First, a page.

Hillel, the ancient sage, was famously impossible to insult. The Talmud portrays intellectuals, rebellious students, passersby and would-be converts as offering jokes, specious arguments, and outrageous claims--all to rattle the unflappable teacher. But in the face of faulty arguments, Hillel prevailed with a calm demeanor, taking it all in and returning volley with an equanimity and integrity that won him wide acclaim as one of Judaism’s greatest teachers.
Elisha ben Abuyah, a first century sage and contemporary of Rabbi Akiva, quit Judaism in a moment of personal crisis, denied the existence of God, and left the Jewish people entirely. And yet, the Talmud preserves his story, too, even sharing tales of his rabbinic colleagues seeking his insights to Torah while riding horseback on the Sabbath. While the Talmud says that Elisha “pulled up the shoots,” uprooting his essential connection to Jewish identity, his story is nevertheless preserved.
In the case of Hillel and Elisha (and many others), the ancient and venerable Jewish literary tradition upholds the value and centrality of debate within the Jewish community.
It is therefore troubling to read about the recent controversy taking place between students at the Swarthmore Hillel and Hillel International over the alleged attempt by Hillel International to censor Swarthmore Hillel for joining the “Open Hillel” movement and allowing for non-Zionist or anti-Zionist campus organizations to debate Israel under the Hillel umbrella.
As a student at the University of Wisconsin in the 1980s, Hillel was an expansive place of expression for Jews on campus of every point of view--from secular to religious and from Zionist to non-Zionist. This level of debate was fostered in order to mirror the general atmosphere of free inquiry and debate which took place in classrooms across campus. As the home for Jewish students during the critically formative years of developing their own world-view, it was vitally important for Hillel to represent an unwavering pride in Judaism and Israel while also defending a free and open discourse on the Jewish past, present and future. Simply put, this openness would make us stronger, smarter, and more deeply connected to the narrative of our people.
I upheld this point of view as the Hillel director at NYU for seven years as well. During a time which spanned the hope of the Oslo Accords to the disillusionment of the Second Intifada, 9-11 and the Global War on Terror, it was critically important that Hillel at NYU mirror the range and depth of debate on the broader NYU campus.
Ceding to the campus classrooms the most open debate on the most important issues facing us as Jews and Americans and not fostering them in the Hillels runs the risk of making Hillel simply irrelevant to the vast majority of young Jews today. It sends the message that the real learning they’ll do on campus is in the classroom and that Hillel will be a Jewish choice for a select few who adhere to a wider directive from above. Hardly the choice of most young people I know today. This would be an enormous missed opportunity to engage young Jews in a substantive and meaningful way at a time in their lives when they are making some of their own most important decisions about Jewish identity and Israel.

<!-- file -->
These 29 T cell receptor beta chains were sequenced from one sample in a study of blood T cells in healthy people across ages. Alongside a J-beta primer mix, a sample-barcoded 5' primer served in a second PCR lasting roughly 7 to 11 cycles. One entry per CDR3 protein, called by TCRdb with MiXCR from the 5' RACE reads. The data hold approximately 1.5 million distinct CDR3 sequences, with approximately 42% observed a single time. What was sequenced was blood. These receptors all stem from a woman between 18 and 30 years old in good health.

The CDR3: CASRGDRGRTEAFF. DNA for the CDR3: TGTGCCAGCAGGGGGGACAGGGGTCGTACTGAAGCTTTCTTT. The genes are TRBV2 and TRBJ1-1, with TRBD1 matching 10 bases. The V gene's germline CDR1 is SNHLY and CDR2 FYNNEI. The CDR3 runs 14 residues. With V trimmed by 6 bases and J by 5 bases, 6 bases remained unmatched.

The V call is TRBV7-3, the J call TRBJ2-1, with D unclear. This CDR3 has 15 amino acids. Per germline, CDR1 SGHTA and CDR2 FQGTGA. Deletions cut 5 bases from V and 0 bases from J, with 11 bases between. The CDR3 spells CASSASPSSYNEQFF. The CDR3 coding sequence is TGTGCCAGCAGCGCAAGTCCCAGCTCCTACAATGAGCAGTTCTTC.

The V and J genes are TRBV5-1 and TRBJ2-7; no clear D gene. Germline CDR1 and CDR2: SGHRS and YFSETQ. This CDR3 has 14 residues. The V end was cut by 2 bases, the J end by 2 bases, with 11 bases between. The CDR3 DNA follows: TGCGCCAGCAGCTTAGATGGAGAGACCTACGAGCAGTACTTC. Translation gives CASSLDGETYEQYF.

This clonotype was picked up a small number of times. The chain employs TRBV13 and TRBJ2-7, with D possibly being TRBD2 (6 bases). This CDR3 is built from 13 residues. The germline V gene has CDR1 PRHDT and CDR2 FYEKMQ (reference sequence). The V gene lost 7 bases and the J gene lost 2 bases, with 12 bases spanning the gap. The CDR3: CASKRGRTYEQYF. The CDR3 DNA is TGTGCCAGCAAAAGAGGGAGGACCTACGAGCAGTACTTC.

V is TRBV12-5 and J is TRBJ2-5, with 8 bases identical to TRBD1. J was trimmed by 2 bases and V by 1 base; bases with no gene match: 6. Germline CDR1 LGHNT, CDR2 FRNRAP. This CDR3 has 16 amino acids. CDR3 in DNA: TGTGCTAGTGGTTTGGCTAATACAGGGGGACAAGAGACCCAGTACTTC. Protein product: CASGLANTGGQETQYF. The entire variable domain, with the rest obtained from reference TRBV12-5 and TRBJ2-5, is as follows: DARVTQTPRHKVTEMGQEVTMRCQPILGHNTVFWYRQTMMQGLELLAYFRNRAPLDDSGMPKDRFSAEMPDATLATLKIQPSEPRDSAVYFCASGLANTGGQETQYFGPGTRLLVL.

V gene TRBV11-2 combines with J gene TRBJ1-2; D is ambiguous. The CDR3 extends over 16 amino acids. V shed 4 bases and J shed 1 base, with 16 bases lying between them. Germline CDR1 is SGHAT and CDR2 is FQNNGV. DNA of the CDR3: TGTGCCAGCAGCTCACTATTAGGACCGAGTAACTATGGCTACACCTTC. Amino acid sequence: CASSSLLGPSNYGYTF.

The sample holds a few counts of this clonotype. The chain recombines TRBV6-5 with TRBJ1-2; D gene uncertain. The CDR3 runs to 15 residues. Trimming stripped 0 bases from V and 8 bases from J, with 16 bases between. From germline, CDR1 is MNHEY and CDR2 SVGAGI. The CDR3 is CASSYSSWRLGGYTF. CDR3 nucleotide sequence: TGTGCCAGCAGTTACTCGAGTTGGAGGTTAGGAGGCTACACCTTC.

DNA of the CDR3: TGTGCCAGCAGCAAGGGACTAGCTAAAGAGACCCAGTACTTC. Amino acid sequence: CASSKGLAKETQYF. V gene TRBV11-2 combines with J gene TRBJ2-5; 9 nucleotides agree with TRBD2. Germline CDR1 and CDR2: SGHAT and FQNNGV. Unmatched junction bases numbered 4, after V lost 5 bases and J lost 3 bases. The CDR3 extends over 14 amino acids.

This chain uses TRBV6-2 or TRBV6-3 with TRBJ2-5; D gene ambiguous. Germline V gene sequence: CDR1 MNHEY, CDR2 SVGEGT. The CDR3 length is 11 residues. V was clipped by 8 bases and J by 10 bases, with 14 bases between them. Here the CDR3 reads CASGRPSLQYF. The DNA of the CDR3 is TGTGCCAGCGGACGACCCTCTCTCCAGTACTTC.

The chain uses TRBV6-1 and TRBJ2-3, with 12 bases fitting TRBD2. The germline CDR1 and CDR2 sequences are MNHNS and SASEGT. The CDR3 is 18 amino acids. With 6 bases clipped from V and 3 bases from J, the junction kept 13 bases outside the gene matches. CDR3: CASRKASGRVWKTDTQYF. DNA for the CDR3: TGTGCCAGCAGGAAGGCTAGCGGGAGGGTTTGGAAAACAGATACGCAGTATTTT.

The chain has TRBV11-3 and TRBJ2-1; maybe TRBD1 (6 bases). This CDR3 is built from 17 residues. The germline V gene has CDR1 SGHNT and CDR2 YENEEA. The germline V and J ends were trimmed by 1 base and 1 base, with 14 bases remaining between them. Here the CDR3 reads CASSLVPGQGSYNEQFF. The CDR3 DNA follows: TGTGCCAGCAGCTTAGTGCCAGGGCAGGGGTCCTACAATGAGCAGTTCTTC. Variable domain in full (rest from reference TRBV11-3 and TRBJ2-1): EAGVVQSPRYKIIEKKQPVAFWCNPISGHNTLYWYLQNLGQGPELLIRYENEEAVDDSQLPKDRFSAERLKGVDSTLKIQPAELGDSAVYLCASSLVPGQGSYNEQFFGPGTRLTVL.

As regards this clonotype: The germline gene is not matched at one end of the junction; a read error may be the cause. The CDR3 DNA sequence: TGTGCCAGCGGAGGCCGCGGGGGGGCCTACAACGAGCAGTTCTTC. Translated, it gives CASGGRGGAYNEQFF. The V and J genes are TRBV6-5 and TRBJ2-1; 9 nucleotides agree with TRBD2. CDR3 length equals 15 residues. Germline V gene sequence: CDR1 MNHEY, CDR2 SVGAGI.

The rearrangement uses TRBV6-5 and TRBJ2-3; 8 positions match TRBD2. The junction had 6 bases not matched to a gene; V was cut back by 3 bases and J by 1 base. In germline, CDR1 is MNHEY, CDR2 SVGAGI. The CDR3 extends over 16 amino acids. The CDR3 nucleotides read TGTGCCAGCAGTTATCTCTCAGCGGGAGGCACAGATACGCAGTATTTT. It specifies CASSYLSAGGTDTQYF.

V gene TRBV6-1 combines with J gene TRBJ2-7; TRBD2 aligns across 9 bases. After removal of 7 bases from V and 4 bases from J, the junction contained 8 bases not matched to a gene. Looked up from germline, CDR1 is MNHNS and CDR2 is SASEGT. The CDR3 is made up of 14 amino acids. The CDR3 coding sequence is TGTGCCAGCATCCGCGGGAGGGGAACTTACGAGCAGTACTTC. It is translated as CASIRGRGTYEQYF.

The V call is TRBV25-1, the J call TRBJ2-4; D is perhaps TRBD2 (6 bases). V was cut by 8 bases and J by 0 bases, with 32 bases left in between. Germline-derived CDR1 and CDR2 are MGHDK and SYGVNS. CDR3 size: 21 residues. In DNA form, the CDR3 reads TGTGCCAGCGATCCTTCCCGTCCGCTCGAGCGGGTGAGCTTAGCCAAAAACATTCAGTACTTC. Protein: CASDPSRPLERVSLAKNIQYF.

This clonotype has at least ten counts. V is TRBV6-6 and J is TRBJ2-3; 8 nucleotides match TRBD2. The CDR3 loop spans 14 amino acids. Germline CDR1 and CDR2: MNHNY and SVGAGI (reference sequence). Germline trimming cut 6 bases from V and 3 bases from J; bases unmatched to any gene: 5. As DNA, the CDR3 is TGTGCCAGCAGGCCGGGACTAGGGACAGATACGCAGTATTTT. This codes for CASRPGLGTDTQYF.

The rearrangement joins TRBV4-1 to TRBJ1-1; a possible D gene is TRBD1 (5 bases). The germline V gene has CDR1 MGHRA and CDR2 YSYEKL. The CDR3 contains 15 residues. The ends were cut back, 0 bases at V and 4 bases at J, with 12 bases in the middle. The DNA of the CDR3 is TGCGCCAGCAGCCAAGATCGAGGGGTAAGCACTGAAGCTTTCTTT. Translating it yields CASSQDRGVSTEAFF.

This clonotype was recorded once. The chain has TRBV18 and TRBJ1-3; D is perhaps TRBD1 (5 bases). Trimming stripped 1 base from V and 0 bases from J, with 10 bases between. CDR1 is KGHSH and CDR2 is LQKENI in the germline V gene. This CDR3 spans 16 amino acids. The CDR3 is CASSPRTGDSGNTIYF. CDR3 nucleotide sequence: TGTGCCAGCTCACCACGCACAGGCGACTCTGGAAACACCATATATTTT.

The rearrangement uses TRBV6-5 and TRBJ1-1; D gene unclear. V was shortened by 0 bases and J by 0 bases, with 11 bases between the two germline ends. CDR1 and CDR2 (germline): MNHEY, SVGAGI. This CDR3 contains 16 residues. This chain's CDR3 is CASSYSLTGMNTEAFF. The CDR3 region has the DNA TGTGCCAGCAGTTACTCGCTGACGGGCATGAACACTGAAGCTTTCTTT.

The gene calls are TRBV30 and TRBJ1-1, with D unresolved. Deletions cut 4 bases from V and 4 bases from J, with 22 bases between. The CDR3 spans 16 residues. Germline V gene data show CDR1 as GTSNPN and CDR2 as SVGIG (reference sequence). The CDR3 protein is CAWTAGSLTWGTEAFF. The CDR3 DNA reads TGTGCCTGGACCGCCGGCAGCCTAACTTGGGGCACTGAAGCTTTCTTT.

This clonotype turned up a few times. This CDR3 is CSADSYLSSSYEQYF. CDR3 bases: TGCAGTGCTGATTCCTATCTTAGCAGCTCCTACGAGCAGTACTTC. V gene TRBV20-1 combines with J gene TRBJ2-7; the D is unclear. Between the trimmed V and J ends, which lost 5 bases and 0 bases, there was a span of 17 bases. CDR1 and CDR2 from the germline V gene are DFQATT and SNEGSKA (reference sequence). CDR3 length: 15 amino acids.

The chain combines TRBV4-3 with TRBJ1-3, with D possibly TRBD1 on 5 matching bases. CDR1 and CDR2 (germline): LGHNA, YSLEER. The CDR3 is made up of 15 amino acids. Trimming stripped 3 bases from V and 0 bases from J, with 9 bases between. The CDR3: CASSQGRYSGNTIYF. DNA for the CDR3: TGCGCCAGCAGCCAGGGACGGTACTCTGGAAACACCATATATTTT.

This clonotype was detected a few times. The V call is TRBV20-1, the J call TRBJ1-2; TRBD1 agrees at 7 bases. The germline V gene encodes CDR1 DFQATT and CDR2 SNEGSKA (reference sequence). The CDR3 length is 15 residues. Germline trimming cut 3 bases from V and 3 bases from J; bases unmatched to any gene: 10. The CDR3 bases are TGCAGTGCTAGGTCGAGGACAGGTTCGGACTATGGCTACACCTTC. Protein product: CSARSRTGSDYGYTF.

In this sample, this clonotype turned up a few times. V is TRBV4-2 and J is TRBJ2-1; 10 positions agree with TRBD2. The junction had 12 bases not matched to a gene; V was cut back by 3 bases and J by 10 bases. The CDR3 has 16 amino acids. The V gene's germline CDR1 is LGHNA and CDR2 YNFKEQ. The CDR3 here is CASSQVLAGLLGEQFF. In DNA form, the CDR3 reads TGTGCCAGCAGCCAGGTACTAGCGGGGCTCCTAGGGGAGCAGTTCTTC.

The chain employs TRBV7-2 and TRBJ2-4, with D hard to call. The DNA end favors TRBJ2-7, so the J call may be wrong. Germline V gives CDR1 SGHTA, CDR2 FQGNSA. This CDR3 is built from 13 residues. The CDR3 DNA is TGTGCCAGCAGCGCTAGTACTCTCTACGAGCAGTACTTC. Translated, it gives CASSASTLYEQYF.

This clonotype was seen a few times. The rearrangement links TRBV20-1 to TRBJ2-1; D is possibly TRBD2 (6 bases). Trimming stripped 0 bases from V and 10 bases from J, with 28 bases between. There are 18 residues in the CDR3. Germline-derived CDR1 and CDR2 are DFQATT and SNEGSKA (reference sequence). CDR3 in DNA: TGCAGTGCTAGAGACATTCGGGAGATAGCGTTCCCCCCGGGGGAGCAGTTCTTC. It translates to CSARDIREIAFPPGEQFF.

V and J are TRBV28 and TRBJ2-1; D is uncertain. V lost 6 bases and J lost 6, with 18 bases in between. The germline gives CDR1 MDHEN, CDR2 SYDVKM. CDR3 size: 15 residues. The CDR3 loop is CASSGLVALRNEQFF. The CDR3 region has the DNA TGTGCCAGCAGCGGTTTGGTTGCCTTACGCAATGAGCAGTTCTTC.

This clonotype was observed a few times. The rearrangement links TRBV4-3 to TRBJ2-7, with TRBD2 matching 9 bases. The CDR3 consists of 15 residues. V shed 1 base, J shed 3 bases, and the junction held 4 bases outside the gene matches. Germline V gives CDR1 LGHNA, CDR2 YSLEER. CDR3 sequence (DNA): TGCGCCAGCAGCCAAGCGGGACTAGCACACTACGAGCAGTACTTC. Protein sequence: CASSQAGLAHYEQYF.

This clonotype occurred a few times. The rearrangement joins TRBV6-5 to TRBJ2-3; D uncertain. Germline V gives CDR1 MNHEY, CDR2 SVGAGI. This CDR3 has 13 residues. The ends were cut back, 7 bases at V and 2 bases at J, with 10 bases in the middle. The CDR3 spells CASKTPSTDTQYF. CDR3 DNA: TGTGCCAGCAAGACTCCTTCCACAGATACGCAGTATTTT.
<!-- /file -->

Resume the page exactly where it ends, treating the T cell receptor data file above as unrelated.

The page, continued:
Closer to home now, here in Brooklyn, our own synagogue community at CBE represents a range of expressions and views on Israel and even as we often must wade into the debate--most recently, for example, with the BDS movement and the Park Slope Food Coop--we have always done so not by censoring those whose views are offensive but rather by bringing open debate into the light of day and, with skill, intelligence, and a little sport, defeating it. That’s the campus spirit as well.
Just last night at CBE, we hosted Peter Beinart and David Suissa. They debated Israel from the left and the right. The sky didn’t fall. Everyone left the richer for it.
My sense is that the dynamism of young Jews, Jewish identity and Israeli politics is shifting more quickly than any of us realize. All indications point to a new reality in Jewish life where openness is the preeminent value, where horizontal leadership structures challenge national or international hierarchies, and where democracy and a fearlessness to ask difficult questions is privileged over policy guidelines that demand allegiance to Israel without reasonable, diverse, and even at times risky, debate.
On one level, I don’t like it. It makes me worry about the future of the Jewish people. We run the risk of “legitimizing” a non-Zionist or anti-Zionist point of view. On the other hand, if we don’t wade into the water and debate on campus, we lose the bigger battle. After all, is it not the most powerful expression of Jewish pride for Hillel to state loud and clear: “We are an international Jewish student organization that is proudly Jewish and proudly Zionist--so proud that we are unafraid of any argument and feel confident that we will prevail in the public arena of debate on campus.”
As Hillel himself would have said back then: “All the rest is commentary, go forth and learn.”
I suppose if he were around today, he’d simply say, “Bring it.”